Switzerland’s quaint image is more than just a sales pitch: for every one modern self-service cafeteria in Swiss ski resorts there seem to be ten ancient mountain refuges or high-class restaurants offering a full table service. The villages tend to have traditional old buildings, and are often pretty and sometimes car-free. Thanks to innate Swiss conservatism and high environmental awareness, the country’s mountains, woods and lakes have been carefully preserved and are relatively unscarred by development. And they are worth protecting too. There are fifty-seven Swiss 4,000m peaks including the Matterhorn, Eiger and Monte Rosa; and Europe’s biggest glacier – the Aletsch – is also in Switzerland. And where man has made an impact, it’s often to create something that’s worth seeing, whether it’s the huge cable car soaring over the Klein Matterhorn above Zermatt; or Europe’s highest railway station – the Jungfraujoch – above Wengen at 3,454m above sea level; or the Piz Gloria revolving restaurant at Schilthorn above Murren.
Staying in the Swiss Alps
Your hosts, the Swiss, do live up to a few stereotypes. Their worldwide reputation as the ultimate hoteliers is matched only by their famously serious approach to life (they even have a very small book book entitled ‘Tell me a Swiss joke’). But looking after foreign guests has been a way of life here for over a century and they do it very well. Almost everyone you meet speaks English fluently, as well as at least three other languages.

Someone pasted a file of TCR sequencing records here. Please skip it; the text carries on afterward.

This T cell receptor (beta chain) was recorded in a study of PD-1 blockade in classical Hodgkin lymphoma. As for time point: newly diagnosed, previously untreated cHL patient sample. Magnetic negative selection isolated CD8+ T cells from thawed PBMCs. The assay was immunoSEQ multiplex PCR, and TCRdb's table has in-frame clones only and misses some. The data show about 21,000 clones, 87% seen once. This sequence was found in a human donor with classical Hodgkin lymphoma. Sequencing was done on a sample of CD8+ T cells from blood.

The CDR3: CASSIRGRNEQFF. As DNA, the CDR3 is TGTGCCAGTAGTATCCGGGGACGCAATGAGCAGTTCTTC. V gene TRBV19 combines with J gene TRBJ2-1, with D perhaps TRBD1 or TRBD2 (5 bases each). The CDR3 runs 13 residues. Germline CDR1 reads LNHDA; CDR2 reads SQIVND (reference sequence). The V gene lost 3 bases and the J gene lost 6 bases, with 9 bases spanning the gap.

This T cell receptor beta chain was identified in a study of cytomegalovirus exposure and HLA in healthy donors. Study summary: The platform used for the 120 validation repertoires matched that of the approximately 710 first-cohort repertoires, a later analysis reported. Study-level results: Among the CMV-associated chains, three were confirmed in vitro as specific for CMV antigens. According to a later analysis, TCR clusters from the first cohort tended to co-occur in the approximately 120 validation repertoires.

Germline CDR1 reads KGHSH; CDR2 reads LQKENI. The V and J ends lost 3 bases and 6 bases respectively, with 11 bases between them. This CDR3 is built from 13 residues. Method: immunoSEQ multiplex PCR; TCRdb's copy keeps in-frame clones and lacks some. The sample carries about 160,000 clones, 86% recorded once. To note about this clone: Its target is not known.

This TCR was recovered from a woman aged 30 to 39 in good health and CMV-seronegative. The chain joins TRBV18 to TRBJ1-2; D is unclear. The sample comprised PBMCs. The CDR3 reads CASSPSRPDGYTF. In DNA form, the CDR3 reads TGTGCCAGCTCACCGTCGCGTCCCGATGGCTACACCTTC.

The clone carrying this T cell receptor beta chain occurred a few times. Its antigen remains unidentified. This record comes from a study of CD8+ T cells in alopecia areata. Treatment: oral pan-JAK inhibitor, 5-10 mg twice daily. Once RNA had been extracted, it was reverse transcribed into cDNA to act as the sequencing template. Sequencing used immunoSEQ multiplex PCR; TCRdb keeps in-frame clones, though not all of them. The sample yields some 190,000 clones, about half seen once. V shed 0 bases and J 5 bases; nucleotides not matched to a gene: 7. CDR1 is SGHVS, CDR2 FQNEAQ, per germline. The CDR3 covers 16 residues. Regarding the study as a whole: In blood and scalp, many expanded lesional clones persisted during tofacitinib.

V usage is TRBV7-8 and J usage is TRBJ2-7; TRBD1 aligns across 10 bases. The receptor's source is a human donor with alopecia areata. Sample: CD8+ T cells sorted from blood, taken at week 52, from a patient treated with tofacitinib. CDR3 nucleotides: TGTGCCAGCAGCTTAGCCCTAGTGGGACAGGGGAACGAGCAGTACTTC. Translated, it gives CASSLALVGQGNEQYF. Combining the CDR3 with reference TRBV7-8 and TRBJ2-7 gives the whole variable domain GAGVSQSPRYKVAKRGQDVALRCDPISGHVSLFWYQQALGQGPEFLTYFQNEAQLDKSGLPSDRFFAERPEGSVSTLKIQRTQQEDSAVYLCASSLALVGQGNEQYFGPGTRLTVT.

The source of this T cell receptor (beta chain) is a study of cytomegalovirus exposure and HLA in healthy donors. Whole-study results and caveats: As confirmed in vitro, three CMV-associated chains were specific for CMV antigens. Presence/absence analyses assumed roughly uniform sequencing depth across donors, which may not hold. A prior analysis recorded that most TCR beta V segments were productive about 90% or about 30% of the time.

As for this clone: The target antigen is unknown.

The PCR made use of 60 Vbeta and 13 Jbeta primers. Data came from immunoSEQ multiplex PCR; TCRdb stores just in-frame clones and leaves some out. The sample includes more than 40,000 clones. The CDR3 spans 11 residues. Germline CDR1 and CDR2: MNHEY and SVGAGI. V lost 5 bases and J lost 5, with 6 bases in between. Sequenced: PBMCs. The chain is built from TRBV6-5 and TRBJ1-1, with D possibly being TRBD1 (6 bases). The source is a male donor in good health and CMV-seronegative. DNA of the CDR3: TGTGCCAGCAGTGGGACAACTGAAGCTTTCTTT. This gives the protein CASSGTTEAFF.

Visitors also benefit from a country that runs like clockwork: public transport is heavily subsidised and organised on the basis that you and your luggage (including skis), can get from pretty much from anywhere to anywhere in comfort regardless of the weather and at times that are likely to be useful, with stress-free connections.
Fortunately the most infamous restrictions imposed on Swiss city-dwellers (never mind not washing your car on a Sunday, how about not flushing the toilet in your apartment after 10pm?) don’t apply to Swiss ski resorts. But the spirit behind them is there and it means that whilst you can find lively apres-ski bars and nightclubs in most Swiss ski resorts if you want them, if you are in your hotel room and trying to get to sleep you are unlikely to be troubled by a thumping disco keeping you awake into the small hours. It just would not be allowed.
Skiing in Switzerland
Below are our guides to the best Swiss ski resorts. Some like Verbier, St Moritz and Zermatt are world famous resorts that need no introduction. Other like Davos-Klosters, Saas-Fee, Villars, Engelberg and the Jungfrau resorts of Grindelwald, Wengen and Murren are equally renowned but only to distinct groups of skiers, and have no wish to compete in the mass market. Then there are the ‘comeback kids’, resorts like Andermatt and Arosa, which were once seen as fallen stars but which have recently invested huge sums of money to expand their ski areas and regain their place in the top league. Visit them quickly before word gets out about their renaissance. There are also all-rounders that are hard to pigeonhole like Crans-Montana and Laax, which often get overlooked. Then there are small resorts in big ski areas that slightly overshadow them ,like Nendaz (lift-linked to Verbier and the rest of the 4 Valleys), and beautiful Champery (part of the vast Franco-Swiss Portes du Soleil). And lastly there are the little-known gems: Leukerbad, Adelboden Meiringen and Val d’Anniviers. They are all in our guide for a reason and offer a welcome escape from factory skiing on crowded slopes above resorts without character.